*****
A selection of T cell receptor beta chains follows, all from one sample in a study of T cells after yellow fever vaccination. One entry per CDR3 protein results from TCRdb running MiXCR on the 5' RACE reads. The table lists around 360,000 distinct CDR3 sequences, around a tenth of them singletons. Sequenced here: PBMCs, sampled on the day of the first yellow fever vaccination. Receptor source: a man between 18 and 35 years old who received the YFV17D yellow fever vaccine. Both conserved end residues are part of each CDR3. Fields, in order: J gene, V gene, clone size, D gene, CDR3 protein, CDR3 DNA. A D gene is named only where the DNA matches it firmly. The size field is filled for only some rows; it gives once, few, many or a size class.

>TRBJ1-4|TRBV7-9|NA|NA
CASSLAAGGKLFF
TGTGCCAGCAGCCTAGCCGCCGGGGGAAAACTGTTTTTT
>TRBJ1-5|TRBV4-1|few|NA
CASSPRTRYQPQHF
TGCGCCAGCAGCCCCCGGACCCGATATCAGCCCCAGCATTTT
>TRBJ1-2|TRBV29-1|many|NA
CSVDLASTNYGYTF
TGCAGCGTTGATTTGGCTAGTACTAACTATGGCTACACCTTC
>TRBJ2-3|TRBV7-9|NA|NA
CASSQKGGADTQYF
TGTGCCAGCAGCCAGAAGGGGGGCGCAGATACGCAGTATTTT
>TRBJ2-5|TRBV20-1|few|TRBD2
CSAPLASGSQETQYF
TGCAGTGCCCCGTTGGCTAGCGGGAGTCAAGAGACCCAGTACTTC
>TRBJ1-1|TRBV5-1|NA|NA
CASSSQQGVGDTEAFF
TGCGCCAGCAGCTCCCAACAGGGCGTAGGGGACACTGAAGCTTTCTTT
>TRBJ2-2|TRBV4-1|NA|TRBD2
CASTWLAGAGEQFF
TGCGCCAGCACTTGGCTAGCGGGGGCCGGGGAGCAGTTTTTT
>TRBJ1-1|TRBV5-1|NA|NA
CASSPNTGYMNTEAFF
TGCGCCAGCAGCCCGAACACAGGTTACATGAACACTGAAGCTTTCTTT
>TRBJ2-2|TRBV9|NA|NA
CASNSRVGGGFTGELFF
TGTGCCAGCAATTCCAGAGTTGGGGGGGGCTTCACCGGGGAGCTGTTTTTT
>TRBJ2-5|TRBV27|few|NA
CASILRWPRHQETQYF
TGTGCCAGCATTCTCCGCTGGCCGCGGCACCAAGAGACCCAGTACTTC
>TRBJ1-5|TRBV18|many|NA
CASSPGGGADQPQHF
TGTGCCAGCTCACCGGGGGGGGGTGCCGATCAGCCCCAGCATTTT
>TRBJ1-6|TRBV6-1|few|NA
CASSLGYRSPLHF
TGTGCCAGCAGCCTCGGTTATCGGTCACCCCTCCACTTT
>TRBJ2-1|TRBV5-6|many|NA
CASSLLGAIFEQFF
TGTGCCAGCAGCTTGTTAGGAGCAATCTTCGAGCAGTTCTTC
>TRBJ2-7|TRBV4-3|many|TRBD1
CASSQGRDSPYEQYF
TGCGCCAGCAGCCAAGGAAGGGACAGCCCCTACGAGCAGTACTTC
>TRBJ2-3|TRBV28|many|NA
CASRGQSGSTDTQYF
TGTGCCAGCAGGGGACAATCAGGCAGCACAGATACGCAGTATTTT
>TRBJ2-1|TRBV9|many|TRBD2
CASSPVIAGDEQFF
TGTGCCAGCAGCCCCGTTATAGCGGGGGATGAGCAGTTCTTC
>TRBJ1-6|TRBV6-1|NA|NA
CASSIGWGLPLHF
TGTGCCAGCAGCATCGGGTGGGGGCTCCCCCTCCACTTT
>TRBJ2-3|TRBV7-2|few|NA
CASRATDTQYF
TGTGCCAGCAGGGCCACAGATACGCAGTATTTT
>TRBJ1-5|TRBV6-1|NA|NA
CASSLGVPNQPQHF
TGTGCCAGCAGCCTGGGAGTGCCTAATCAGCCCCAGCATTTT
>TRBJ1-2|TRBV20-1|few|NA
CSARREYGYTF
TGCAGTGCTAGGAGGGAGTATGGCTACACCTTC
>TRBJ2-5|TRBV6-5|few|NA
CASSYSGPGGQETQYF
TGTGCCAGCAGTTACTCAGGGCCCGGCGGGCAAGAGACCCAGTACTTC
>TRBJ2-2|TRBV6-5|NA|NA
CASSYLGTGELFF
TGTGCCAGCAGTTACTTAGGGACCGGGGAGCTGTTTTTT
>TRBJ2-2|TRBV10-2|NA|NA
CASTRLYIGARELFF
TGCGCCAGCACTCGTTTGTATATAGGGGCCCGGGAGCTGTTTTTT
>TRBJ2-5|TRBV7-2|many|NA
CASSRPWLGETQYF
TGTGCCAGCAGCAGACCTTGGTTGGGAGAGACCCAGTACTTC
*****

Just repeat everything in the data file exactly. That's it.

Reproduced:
A selection of T cell receptor beta chains follows, all from one sample in a study of T cells after yellow fever vaccination. One entry per CDR3 protein results from TCRdb running MiXCR on the 5' RACE reads. The table lists around 360,000 distinct CDR3 sequences, around a tenth of them singletons. Sequenced here: PBMCs, sampled on the day of the first yellow fever vaccination. Receptor source: a man between 18 and 35 years old who received the YFV17D yellow fever vaccine. Both conserved end residues are part of each CDR3. Fields, in order: J gene, V gene, clone size, D gene, CDR3 protein, CDR3 DNA. A D gene is named only where the DNA matches it firmly. The size field is filled for only some rows; it gives once, few, many or a size class.

>TRBJ1-4|TRBV7-9|NA|NA
CASSLAAGGKLFF
TGTGCCAGCAGCCTAGCCGCCGGGGGAAAACTGTTTTTT
>TRBJ1-5|TRBV4-1|few|NA
CASSPRTRYQPQHF
TGCGCCAGCAGCCCCCGGACCCGATATCAGCCCCAGCATTTT
>TRBJ1-2|TRBV29-1|many|NA
CSVDLASTNYGYTF
TGCAGCGTTGATTTGGCTAGTACTAACTATGGCTACACCTTC
>TRBJ2-3|TRBV7-9|NA|NA
CASSQKGGADTQYF
TGTGCCAGCAGCCAGAAGGGGGGCGCAGATACGCAGTATTTT
>TRBJ2-5|TRBV20-1|few|TRBD2
CSAPLASGSQETQYF
TGCAGTGCCCCGTTGGCTAGCGGGAGTCAAGAGACCCAGTACTTC
>TRBJ1-1|TRBV5-1|NA|NA
CASSSQQGVGDTEAFF
TGCGCCAGCAGCTCCCAACAGGGCGTAGGGGACACTGAAGCTTTCTTT
>TRBJ2-2|TRBV4-1|NA|TRBD2
CASTWLAGAGEQFF
TGCGCCAGCACTTGGCTAGCGGGGGCCGGGGAGCAGTTTTTT
>TRBJ1-1|TRBV5-1|NA|NA
CASSPNTGYMNTEAFF
TGCGCCAGCAGCCCGAACACAGGTTACATGAACACTGAAGCTTTCTTT
>TRBJ2-2|TRBV9|NA|NA
CASNSRVGGGFTGELFF
TGTGCCAGCAATTCCAGAGTTGGGGGGGGCTTCACCGGGGAGCTGTTTTTT
>TRBJ2-5|TRBV27|few|NA
CASILRWPRHQETQYF
TGTGCCAGCATTCTCCGCTGGCCGCGGCACCAAGAGACCCAGTACTTC
>TRBJ1-5|TRBV18|many|NA
CASSPGGGADQPQHF
TGTGCCAGCTCACCGGGGGGGGGTGCCGATCAGCCCCAGCATTTT
>TRBJ1-6|TRBV6-1|few|NA
CASSLGYRSPLHF
TGTGCCAGCAGCCTCGGTTATCGGTCACCCCTCCACTTT
>TRBJ2-1|TRBV5-6|many|NA
CASSLLGAIFEQFF
TGTGCCAGCAGCTTGTTAGGAGCAATCTTCGAGCAGTTCTTC
>TRBJ2-7|TRBV4-3|many|TRBD1
CASSQGRDSPYEQYF
TGCGCCAGCAGCCAAGGAAGGGACAGCCCCTACGAGCAGTACTTC
>TRBJ2-3|TRBV28|many|NA
CASRGQSGSTDTQYF
TGTGCCAGCAGGGGACAATCAGGCAGCACAGATACGCAGTATTTT
>TRBJ2-1|TRBV9|many|TRBD2
CASSPVIAGDEQFF
TGTGCCAGCAGCCCCGTTATAGCGGGGGATGAGCAGTTCTTC
>TRBJ1-6|TRBV6-1|NA|NA
CASSIGWGLPLHF
TGTGCCAGCAGCATCGGGTGGGGGCTCCCCCTCCACTTT
>TRBJ2-3|TRBV7-2|few|NA
CASRATDTQYF
TGTGCCAGCAGGGCCACAGATACGCAGTATTTT
>TRBJ1-5|TRBV6-1|NA|NA
CASSLGVPNQPQHF
TGTGCCAGCAGCCTGGGAGTGCCTAATCAGCCCCAGCATTTT
>TRBJ1-2|TRBV20-1|few|NA
CSARREYGYTF
TGCAGTGCTAGGAGGGAGTATGGCTACACCTTC
>TRBJ2-5|TRBV6-5|few|NA
CASSYSGPGGQETQYF
TGTGCCAGCAGTTACTCAGGGCCCGGCGGGCAAGAGACCCAGTACTTC
>TRBJ2-2|TRBV6-5|NA|NA
CASSYLGTGELFF
TGTGCCAGCAGTTACTTAGGGACCGGGGAGCTGTTTTTT
>TRBJ2-2|TRBV10-2|NA|NA
CASTRLYIGARELFF
TGCGCCAGCACTCGTTTGTATATAGGGGCCCGGGAGCTGTTTTTT
>TRBJ2-5|TRBV7-2|many|NA
CASSRPWLGETQYF
TGTGCCAGCAGCAGACCTTGGTTGGGAGAGACCCAGTACTTC